It is these completely opposing policies within the same lender organizations that are putting the consumer in a far worse financial position by allowing unqualified borrowers to finance cars, trucks and rec vehicles at insanely high monthly payments, foster negative equity positions with consolidation financing and with little or no income confirmation.
    Do the credit card companies and the auto dealers in Canada carry such weight in Ottawa that they have convinced Jimbo to look the other way when it comes to their lending practices?
    How does a Big 6 Bank refuse to finance a home by holding a potential home buyer hostage to these very high, Government-imposed standards and to the point that they refuse to even open a checking account for them (in some cases), when at the same time their dealer finance arm will gladly offer them a car loan with a payment far in excess of that which he can afford, with little to no income confirmation? And yes, I just saw this yesterday readers…
    Does this make any sense at all?
    Why is Flaherty so focused on controlling the mortgage marketplace while simultaneously disregarding the much more broad Canadian finance issue which includes many more Canadians than just homeowners?
    I for one would like to see Mr. Flaherty and his buddies at OFSI leave the mortgage status quo in place for now, with no further changes to the qualification rules currently in effect and turn their focus to what I see on a daily basis is a much bigger issue – consumer debt like credit cards and vehicle financing.
    It would seem that the consumer’s ability to walk into almost any dealership and drive away in a brand new vehicle with a $1000 monthly payment for the next 7 years without so much as having to fog a mirror let alone prove income and capacity is a far bigger issue. Add to that the security on the loan is a ridiculously depreciating asset and something starts to smell funny about the absence of regulation.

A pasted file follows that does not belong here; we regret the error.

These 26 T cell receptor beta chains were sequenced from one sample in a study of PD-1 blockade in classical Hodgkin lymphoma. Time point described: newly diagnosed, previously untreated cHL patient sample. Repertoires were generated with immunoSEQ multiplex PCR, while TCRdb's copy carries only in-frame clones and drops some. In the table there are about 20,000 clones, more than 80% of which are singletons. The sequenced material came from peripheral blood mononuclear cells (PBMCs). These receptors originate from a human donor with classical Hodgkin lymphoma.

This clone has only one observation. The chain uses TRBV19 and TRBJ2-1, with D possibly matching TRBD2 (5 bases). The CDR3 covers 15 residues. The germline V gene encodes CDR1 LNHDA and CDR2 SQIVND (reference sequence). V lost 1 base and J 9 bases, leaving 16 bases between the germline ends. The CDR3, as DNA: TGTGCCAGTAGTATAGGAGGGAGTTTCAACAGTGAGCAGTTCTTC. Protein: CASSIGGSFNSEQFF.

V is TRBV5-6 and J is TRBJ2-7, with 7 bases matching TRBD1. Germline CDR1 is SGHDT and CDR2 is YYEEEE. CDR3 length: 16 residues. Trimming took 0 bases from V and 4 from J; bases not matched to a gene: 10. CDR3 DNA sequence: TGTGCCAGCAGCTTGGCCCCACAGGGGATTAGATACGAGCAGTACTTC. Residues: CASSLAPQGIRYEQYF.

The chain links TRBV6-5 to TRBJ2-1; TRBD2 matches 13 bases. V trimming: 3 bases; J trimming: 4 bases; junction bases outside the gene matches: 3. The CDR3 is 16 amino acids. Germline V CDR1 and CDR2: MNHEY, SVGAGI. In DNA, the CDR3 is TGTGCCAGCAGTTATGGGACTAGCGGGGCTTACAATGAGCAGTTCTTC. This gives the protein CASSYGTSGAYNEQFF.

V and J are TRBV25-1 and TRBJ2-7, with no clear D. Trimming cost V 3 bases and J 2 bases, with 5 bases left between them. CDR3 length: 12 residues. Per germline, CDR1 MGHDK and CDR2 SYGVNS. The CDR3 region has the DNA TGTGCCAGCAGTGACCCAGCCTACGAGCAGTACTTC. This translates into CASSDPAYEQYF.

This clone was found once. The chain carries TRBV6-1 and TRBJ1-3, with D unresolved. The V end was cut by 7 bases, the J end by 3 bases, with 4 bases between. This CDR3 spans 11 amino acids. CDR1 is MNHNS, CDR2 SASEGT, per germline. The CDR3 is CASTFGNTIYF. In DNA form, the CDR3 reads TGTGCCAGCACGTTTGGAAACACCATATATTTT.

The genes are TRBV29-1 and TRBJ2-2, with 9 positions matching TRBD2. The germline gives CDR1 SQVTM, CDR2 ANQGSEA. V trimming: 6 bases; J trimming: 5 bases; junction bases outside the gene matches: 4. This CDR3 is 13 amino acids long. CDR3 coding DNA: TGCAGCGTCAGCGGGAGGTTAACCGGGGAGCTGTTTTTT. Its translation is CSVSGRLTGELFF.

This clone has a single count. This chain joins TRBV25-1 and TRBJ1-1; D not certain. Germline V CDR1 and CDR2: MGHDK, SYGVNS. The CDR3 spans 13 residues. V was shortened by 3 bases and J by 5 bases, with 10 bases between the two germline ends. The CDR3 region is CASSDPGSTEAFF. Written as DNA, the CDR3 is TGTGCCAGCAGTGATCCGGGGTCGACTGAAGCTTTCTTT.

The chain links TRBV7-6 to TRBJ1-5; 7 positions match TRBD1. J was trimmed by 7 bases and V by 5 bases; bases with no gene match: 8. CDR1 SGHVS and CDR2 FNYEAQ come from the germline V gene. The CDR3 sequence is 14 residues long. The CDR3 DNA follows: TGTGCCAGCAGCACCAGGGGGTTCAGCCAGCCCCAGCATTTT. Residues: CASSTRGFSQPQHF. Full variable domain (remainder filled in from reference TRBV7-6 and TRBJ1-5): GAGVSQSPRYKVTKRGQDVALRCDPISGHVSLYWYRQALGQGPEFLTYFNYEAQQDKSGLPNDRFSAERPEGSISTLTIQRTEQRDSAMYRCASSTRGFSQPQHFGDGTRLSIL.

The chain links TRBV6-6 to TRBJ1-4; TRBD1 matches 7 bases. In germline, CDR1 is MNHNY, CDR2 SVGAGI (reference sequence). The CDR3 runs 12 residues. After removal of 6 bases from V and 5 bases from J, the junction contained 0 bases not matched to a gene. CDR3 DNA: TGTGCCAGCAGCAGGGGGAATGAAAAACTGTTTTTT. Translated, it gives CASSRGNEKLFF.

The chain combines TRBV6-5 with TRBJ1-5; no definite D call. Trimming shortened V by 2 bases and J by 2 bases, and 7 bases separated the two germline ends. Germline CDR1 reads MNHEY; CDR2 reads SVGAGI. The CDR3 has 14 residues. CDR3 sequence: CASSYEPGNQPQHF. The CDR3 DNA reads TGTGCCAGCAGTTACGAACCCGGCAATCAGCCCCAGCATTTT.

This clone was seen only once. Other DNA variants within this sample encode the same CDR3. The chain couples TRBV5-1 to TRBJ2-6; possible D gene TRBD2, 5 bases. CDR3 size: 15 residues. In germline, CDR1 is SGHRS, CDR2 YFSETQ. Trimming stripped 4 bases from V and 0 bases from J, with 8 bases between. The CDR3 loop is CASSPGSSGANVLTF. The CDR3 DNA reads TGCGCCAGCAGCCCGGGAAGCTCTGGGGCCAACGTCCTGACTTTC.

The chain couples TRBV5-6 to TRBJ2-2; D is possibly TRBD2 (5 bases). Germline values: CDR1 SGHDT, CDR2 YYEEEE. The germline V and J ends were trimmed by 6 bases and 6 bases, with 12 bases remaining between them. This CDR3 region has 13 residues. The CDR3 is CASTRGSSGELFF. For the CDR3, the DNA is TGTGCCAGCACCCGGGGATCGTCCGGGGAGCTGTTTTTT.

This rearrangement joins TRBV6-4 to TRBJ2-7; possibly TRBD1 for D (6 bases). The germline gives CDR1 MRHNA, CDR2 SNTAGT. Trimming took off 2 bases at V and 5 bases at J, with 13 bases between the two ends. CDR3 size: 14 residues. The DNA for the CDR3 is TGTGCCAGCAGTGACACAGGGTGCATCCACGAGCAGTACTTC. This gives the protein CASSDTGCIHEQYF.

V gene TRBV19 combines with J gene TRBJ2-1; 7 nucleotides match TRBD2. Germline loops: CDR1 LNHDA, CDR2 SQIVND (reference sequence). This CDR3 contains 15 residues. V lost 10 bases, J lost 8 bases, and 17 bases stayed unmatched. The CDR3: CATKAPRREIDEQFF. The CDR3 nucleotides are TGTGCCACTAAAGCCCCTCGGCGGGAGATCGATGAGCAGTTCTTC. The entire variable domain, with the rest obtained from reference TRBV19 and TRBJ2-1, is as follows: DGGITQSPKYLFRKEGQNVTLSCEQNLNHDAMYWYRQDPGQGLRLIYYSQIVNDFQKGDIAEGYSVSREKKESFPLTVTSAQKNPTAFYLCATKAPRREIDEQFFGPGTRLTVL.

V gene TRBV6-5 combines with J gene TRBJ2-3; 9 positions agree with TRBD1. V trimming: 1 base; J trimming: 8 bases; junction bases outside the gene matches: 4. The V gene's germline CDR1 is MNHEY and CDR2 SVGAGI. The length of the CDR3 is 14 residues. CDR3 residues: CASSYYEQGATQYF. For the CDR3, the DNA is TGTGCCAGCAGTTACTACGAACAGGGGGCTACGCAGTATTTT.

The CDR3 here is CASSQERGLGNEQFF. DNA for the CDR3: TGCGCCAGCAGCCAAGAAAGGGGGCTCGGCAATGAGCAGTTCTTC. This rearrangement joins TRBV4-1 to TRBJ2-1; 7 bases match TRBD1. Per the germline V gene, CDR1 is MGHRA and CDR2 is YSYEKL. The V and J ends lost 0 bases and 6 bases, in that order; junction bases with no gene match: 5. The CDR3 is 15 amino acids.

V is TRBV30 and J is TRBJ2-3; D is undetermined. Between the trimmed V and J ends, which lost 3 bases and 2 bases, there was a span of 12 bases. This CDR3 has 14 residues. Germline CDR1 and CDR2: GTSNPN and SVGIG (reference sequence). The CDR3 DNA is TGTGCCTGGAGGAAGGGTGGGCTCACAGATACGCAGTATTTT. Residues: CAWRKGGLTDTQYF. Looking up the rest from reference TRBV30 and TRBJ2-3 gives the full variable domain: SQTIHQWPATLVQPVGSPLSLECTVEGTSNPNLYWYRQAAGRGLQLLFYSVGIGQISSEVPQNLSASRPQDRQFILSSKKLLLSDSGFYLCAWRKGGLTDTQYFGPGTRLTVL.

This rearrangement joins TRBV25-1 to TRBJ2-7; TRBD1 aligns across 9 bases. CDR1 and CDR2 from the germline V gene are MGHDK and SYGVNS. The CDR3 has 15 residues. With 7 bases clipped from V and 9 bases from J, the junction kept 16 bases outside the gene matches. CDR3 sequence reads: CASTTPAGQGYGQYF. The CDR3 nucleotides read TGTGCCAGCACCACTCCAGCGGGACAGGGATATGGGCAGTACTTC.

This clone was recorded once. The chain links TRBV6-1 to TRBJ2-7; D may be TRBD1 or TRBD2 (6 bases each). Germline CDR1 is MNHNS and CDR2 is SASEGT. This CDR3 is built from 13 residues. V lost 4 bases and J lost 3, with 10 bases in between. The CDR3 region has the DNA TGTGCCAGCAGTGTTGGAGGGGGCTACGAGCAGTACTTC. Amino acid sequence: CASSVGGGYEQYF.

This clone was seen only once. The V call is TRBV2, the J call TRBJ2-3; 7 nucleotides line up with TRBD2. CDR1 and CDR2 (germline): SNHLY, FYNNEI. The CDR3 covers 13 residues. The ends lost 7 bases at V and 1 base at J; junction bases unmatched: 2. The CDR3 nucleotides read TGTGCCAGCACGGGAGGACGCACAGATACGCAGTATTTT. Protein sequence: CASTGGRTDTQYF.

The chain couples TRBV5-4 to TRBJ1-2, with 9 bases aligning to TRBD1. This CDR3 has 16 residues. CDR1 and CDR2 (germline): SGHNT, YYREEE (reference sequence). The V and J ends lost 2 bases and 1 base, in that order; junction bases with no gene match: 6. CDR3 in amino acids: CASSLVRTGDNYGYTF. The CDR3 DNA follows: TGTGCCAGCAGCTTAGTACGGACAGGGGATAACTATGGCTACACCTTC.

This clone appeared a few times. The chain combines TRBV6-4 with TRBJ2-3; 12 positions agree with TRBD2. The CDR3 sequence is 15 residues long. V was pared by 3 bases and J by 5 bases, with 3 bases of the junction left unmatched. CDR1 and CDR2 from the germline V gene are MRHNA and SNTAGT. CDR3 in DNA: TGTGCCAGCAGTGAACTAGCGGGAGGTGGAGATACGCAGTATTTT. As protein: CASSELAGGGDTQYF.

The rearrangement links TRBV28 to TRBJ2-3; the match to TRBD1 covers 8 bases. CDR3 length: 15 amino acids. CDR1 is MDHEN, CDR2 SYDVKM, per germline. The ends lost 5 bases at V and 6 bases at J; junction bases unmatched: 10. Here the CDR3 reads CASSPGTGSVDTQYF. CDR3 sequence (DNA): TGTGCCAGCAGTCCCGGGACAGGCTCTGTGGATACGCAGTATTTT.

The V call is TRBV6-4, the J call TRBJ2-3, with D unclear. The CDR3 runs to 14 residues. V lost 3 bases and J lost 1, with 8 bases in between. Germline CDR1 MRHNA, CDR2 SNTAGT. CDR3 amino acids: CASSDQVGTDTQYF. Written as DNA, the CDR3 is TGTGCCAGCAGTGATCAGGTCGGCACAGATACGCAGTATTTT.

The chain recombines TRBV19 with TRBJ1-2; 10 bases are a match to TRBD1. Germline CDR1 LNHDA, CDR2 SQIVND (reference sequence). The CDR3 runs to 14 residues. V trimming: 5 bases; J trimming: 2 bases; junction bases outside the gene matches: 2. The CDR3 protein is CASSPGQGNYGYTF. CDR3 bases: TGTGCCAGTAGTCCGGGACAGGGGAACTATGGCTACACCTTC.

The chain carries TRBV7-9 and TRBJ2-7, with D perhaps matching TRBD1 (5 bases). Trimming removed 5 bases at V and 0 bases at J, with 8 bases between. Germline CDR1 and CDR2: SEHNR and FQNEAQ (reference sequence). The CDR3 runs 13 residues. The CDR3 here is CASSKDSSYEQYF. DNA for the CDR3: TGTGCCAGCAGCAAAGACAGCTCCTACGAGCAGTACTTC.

Don’t get me wrong – I have not been opposed to some of the changes to amortization length and down payment amounts. However, why is it that this other farther-reaching issue of consumer lending remains the wild west when it comes to regulation? And why is it that within the same Big 6 Bank the lending practices are so different? Could it be because they can get away with it? Without Big Brother auditing those files? Why is Flaherty and his magic policy-making pen silent about this side of the lending world?
    Whether the CUs in Canada transition to Federal regulation or not is up to them. Why they would give their autonomy is beyond me unless it is imposed. I would just like to see a playing field where the regulators are not talking out of both sides of their mouths. If they are truly out to “protect the public” then look at the whole picture – not just part of it.
    Then again, if they were truly concerned about the public’s well being they would force professional licensing on the bank and credit union staff, where by far the majority of customers go for their lending needs wouldn’t they…but I digress…

  4. The Federal Government is helping the big 6 eliminate competition. But people don’t understand it. It is always “for the benefit of consumers.”
    The same with mortgage brokers. Our regulator makes our life harder and harder!

  5. This is so well written and brings up potentially one of the most important issues of our time. Whatup Mr. Flaherty? I give this comment a standing ovation from my desk.

  6. Jeff, well written and well spoken.. Thank you for taking the time to voice what has been in a lot of our minds.